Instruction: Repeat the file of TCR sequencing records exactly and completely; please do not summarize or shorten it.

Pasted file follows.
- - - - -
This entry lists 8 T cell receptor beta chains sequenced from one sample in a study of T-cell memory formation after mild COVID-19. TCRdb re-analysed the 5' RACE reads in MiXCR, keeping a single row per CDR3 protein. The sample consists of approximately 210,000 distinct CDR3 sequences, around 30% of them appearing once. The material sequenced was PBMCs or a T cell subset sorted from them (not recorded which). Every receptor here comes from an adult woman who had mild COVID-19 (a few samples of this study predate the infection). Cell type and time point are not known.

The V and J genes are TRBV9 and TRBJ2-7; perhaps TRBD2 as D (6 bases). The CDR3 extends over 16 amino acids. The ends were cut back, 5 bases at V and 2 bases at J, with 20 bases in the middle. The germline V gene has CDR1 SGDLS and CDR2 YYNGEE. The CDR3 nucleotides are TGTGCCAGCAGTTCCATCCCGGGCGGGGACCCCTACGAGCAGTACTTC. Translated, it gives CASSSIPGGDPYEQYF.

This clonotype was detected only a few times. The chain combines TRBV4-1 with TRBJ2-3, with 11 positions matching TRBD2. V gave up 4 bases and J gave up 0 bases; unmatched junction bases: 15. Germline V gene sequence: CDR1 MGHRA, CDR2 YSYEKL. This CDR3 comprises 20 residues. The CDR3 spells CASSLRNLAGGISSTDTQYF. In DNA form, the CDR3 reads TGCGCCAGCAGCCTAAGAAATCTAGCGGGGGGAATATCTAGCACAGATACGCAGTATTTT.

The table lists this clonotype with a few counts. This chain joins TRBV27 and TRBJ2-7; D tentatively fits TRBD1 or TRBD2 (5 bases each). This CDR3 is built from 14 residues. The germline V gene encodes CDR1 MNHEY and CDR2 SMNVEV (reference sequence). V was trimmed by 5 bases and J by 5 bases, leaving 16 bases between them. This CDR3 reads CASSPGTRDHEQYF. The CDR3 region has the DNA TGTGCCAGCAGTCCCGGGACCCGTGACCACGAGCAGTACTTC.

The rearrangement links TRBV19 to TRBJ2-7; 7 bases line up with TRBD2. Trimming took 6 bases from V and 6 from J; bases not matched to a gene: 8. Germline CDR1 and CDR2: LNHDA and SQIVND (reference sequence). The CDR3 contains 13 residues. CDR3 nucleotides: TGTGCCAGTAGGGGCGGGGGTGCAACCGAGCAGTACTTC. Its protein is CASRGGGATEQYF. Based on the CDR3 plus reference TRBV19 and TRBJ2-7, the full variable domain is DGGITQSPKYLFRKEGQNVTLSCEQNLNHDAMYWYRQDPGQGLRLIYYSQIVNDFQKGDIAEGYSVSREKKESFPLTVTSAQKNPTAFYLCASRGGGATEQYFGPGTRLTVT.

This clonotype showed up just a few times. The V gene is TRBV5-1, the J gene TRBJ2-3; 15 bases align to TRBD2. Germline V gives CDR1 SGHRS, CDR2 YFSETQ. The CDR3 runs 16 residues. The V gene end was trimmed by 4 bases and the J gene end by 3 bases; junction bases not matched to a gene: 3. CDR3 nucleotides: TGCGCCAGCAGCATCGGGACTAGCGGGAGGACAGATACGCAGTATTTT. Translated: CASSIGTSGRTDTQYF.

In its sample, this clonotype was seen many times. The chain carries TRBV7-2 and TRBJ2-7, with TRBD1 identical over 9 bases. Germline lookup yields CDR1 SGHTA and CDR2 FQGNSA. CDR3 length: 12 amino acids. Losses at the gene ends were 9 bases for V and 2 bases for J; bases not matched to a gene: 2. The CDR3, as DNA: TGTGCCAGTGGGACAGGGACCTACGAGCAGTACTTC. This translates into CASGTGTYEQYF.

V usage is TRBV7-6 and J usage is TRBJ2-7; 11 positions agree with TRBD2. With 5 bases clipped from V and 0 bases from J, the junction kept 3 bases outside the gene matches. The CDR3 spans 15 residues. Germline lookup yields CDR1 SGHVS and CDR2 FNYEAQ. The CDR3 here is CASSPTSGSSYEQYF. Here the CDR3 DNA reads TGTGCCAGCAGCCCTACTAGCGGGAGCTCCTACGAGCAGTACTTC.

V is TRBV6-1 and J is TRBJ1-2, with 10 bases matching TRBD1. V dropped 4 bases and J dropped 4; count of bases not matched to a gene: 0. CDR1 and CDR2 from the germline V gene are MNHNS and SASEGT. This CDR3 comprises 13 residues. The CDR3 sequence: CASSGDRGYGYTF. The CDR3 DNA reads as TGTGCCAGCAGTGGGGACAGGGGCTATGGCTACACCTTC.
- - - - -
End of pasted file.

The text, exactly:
This entry lists 8 T cell receptor beta chains sequenced from one sample in a study of T-cell memory formation after mild COVID-19. TCRdb re-analysed the 5' RACE reads in MiXCR, keeping a single row per CDR3 protein. The sample consists of approximately 210,000 distinct CDR3 sequences, around 30% of them appearing once. The material sequenced was PBMCs or a T cell subset sorted from them (not recorded which). Every receptor here comes from an adult woman who had mild COVID-19 (a few samples of this study predate the infection). Cell type and time point are not known.

The V and J genes are TRBV9 and TRBJ2-7; perhaps TRBD2 as D (6 bases). The CDR3 extends over 16 amino acids. The ends were cut back, 5 bases at V and 2 bases at J, with 20 bases in the middle. The germline V gene has CDR1 SGDLS and CDR2 YYNGEE. The CDR3 nucleotides are TGTGCCAGCAGTTCCATCCCGGGCGGGGACCCCTACGAGCAGTACTTC. Translated, it gives CASSSIPGGDPYEQYF.

This clonotype was detected only a few times. The chain combines TRBV4-1 with TRBJ2-3, with 11 positions matching TRBD2. V gave up 4 bases and J gave up 0 bases; unmatched junction bases: 15. Germline V gene sequence: CDR1 MGHRA, CDR2 YSYEKL. This CDR3 comprises 20 residues. The CDR3 spells CASSLRNLAGGISSTDTQYF. In DNA form, the CDR3 reads TGCGCCAGCAGCCTAAGAAATCTAGCGGGGGGAATATCTAGCACAGATACGCAGTATTTT.

The table lists this clonotype with a few counts. This chain joins TRBV27 and TRBJ2-7; D tentatively fits TRBD1 or TRBD2 (5 bases each). This CDR3 is built from 14 residues. The germline V gene encodes CDR1 MNHEY and CDR2 SMNVEV (reference sequence). V was trimmed by 5 bases and J by 5 bases, leaving 16 bases between them. This CDR3 reads CASSPGTRDHEQYF. The CDR3 region has the DNA TGTGCCAGCAGTCCCGGGACCCGTGACCACGAGCAGTACTTC.

The rearrangement links TRBV19 to TRBJ2-7; 7 bases line up with TRBD2. Trimming took 6 bases from V and 6 from J; bases not matched to a gene: 8. Germline CDR1 and CDR2: LNHDA and SQIVND (reference sequence). The CDR3 contains 13 residues. CDR3 nucleotides: TGTGCCAGTAGGGGCGGGGGTGCAACCGAGCAGTACTTC. Its protein is CASRGGGATEQYF. Based on the CDR3 plus reference TRBV19 and TRBJ2-7, the full variable domain is DGGITQSPKYLFRKEGQNVTLSCEQNLNHDAMYWYRQDPGQGLRLIYYSQIVNDFQKGDIAEGYSVSREKKESFPLTVTSAQKNPTAFYLCASRGGGATEQYFGPGTRLTVT.

This clonotype showed up just a few times. The V gene is TRBV5-1, the J gene TRBJ2-3; 15 bases align to TRBD2. Germline V gives CDR1 SGHRS, CDR2 YFSETQ. The CDR3 runs 16 residues. The V gene end was trimmed by 4 bases and the J gene end by 3 bases; junction bases not matched to a gene: 3. CDR3 nucleotides: TGCGCCAGCAGCATCGGGACTAGCGGGAGGACAGATACGCAGTATTTT. Translated: CASSIGTSGRTDTQYF.

In its sample, this clonotype was seen many times. The chain carries TRBV7-2 and TRBJ2-7, with TRBD1 identical over 9 bases. Germline lookup yields CDR1 SGHTA and CDR2 FQGNSA. CDR3 length: 12 amino acids. Losses at the gene ends were 9 bases for V and 2 bases for J; bases not matched to a gene: 2. The CDR3, as DNA: TGTGCCAGTGGGACAGGGACCTACGAGCAGTACTTC. This translates into CASGTGTYEQYF.

V usage is TRBV7-6 and J usage is TRBJ2-7; 11 positions agree with TRBD2. With 5 bases clipped from V and 0 bases from J, the junction kept 3 bases outside the gene matches. The CDR3 spans 15 residues. Germline lookup yields CDR1 SGHVS and CDR2 FNYEAQ. The CDR3 here is CASSPTSGSSYEQYF. Here the CDR3 DNA reads TGTGCCAGCAGCCCTACTAGCGGGAGCTCCTACGAGCAGTACTTC.

V is TRBV6-1 and J is TRBJ1-2, with 10 bases matching TRBD1. V dropped 4 bases and J dropped 4; count of bases not matched to a gene: 0. CDR1 and CDR2 from the germline V gene are MNHNS and SASEGT. This CDR3 comprises 13 residues. The CDR3 sequence: CASSGDRGYGYTF. The CDR3 DNA reads as TGTGCCAGCAGTGGGGACAGGGGCTATGGCTACACCTTC.